"Merging companies, but not brands"

GrubHub was acquired by Seamless in 2013 and the companies' merger followed. However, the design story is a more complicated one: GrubHub has an impressive user base in middle America and Seamless in tier 1 markets, such as New York. Brand equity was not about to be compromised, so it was our job to design accordingly.

We conducted and created documentation for:

  • Heuristic Audits
  • App Maps
  • User stories and Logic Flows
  • Empathy Map
  • Prototypes (paper, InVision)
  • Wireframes and low-fidelity prototypes
  • Brand Audits/Competitive Audits (UI/UX)
  • Design Principles
  • Style tiles and UI

My role:

Senior Designer for Mobile, Wearables and Responsive Design.



This is my day to day

Planning a launch

When I joined GrubHub in 2015,  I was presenting with a challenge, to transition the brand to the Seamless framework.

This effort required a lot of administrative work, before we could even start to design: the team didn't have a clear roadmap or scope of the work ahead of us, most files were legacy design still in PSD land and the brand had not been updated since it came to life.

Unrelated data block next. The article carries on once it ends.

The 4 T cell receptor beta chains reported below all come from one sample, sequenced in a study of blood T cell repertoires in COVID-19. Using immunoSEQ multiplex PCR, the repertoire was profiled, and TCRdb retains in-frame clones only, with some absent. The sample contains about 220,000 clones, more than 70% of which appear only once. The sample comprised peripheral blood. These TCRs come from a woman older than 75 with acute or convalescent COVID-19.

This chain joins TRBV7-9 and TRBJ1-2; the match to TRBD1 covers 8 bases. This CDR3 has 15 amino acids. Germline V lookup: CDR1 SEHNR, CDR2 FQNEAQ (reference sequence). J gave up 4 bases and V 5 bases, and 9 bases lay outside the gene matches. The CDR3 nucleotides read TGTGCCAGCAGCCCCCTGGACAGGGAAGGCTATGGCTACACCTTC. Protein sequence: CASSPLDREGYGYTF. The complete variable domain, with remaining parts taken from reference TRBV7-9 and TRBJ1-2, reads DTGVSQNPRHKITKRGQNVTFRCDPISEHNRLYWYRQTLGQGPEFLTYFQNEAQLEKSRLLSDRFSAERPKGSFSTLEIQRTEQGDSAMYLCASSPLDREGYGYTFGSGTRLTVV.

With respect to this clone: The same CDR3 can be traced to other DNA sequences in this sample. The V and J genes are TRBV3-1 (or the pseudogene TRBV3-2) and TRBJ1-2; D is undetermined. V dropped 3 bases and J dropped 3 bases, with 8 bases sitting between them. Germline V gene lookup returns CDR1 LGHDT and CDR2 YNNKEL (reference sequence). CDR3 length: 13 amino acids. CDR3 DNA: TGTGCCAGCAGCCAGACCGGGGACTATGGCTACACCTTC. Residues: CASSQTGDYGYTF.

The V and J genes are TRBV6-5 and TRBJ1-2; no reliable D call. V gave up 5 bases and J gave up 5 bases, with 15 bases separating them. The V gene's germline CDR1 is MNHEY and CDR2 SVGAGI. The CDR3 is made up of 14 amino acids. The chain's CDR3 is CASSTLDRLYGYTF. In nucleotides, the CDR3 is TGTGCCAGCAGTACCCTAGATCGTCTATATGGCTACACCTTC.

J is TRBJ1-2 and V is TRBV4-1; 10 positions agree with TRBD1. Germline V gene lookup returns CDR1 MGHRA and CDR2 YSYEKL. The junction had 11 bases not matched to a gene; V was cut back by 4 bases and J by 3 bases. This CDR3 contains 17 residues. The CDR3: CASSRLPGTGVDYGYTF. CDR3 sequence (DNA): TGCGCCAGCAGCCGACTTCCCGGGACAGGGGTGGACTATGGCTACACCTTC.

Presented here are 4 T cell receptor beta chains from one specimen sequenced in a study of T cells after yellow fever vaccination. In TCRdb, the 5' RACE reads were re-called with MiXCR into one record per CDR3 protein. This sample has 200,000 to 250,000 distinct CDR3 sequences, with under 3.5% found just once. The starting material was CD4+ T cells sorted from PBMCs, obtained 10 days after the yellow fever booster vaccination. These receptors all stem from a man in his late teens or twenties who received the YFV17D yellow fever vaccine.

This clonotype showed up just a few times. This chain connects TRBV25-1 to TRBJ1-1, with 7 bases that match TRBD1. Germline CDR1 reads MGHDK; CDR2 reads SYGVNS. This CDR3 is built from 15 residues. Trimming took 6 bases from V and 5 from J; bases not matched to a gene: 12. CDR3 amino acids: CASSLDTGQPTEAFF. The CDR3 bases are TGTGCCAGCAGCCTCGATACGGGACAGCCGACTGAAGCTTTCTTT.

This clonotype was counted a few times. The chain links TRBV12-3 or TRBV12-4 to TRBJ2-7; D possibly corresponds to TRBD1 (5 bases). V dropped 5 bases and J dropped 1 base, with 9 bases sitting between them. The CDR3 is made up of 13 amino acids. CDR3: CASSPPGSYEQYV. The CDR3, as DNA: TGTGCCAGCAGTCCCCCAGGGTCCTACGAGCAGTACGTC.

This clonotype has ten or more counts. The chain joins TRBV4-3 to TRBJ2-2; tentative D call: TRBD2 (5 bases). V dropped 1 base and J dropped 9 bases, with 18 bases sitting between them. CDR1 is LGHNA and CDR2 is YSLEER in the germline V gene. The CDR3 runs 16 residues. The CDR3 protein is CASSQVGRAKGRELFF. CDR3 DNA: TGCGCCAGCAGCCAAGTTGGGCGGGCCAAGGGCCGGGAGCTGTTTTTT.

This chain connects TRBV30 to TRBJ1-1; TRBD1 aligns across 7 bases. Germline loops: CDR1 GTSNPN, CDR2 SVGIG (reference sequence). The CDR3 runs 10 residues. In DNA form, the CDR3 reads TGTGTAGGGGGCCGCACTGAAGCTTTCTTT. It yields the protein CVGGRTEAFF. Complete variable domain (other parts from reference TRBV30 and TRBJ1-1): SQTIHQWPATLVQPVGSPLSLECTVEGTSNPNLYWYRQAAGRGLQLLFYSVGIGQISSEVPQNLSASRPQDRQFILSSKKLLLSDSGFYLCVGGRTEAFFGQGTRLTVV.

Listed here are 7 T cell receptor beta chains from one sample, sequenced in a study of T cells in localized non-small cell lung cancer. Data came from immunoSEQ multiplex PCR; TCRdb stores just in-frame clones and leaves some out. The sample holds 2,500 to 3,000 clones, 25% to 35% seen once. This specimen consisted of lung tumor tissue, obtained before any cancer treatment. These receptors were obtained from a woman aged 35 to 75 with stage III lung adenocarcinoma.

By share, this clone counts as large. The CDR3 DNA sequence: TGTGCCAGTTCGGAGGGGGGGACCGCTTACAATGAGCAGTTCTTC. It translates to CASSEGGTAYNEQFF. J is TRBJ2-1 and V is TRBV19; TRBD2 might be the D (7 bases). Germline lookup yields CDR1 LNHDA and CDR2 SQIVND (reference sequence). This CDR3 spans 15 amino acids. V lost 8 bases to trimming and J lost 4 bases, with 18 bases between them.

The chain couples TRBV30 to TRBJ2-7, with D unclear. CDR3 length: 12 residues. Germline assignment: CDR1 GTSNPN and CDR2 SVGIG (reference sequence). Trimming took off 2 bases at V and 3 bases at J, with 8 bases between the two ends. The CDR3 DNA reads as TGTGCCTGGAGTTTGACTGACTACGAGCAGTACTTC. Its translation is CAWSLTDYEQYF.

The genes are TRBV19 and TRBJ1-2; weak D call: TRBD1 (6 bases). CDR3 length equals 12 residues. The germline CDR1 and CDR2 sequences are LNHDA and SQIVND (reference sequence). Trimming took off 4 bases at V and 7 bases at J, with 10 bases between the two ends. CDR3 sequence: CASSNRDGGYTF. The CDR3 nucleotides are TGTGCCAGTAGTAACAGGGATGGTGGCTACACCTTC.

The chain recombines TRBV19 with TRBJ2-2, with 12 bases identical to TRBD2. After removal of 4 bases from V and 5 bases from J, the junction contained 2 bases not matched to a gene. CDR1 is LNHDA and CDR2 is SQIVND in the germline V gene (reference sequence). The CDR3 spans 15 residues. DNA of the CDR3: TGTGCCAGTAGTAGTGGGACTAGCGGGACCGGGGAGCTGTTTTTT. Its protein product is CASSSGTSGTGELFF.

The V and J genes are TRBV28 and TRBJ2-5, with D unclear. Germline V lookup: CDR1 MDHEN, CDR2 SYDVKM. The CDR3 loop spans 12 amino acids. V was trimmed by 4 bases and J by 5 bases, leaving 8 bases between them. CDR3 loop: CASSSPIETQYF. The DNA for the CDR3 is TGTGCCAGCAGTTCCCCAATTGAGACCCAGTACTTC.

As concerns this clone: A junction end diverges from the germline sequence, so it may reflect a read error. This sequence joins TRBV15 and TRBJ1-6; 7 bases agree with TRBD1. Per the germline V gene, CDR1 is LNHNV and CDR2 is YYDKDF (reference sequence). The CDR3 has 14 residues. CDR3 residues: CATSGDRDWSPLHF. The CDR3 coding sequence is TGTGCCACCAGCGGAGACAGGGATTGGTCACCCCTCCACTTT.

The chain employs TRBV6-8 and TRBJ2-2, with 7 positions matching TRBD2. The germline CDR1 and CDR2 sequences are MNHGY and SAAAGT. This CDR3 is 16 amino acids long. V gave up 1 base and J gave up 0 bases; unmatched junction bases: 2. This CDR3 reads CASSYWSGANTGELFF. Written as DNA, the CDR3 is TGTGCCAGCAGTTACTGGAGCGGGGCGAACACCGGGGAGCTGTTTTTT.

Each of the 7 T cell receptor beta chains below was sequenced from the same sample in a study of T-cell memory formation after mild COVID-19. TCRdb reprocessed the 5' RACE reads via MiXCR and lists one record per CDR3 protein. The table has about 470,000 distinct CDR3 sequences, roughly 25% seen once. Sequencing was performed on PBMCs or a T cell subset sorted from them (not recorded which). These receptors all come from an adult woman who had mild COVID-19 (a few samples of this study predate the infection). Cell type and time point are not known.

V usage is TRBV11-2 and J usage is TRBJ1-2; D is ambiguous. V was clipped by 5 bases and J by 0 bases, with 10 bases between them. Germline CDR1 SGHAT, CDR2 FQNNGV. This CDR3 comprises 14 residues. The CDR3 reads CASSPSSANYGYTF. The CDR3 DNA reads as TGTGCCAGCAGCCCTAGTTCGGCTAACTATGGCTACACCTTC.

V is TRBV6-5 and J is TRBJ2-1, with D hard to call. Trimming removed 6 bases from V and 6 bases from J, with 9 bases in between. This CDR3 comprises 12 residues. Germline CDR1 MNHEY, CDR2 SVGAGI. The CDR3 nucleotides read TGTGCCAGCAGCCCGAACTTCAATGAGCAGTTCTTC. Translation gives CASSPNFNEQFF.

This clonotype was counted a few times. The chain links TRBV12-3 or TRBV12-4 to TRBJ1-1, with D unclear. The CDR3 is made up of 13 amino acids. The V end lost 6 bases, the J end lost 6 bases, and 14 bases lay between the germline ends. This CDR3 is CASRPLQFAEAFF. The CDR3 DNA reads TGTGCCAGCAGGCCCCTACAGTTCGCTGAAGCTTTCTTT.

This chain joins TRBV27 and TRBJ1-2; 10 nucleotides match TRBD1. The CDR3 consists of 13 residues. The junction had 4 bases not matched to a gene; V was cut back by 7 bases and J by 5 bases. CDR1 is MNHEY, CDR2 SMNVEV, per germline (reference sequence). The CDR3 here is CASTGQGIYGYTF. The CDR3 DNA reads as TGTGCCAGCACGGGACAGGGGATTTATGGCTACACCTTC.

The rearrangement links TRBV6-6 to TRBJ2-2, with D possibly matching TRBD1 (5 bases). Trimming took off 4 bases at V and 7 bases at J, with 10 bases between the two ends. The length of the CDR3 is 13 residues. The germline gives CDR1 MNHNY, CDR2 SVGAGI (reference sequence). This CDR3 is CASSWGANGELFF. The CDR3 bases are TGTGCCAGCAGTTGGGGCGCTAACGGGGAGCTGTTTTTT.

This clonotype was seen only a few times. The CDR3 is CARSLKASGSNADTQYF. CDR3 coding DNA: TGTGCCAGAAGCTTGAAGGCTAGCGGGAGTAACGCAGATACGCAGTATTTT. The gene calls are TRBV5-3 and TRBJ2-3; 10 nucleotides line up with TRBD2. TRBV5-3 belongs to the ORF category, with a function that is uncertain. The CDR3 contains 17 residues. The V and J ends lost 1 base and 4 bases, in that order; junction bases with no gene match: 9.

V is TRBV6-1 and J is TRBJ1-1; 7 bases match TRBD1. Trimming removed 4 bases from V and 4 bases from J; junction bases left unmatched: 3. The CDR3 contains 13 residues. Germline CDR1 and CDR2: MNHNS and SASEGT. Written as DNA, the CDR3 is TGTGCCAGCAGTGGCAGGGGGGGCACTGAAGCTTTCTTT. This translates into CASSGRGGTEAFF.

The UX Process

Because this exercise depended on an established framework we had to have a 1-1 update of all the icons.

We sat down and looked at the system as a whole.


Behold the old Grubhub App. While the old design was slowing making an exit, we needed to consider how the redesign would affect the user current patterns.

Considering the current mental model with a quick heuristic evaluation and usability testing were part of our launch.



This is the part of the process when the feedback can be subjective (I don't like that color button) but most will raise important questions on the kind of presence we want to have in the market.

Our assumptions come to life before our eyes and, in some cases, raise concerns from the stakeholders.


R.I.P. Old Grubhub

Styleguides for GH

Styleguides for GH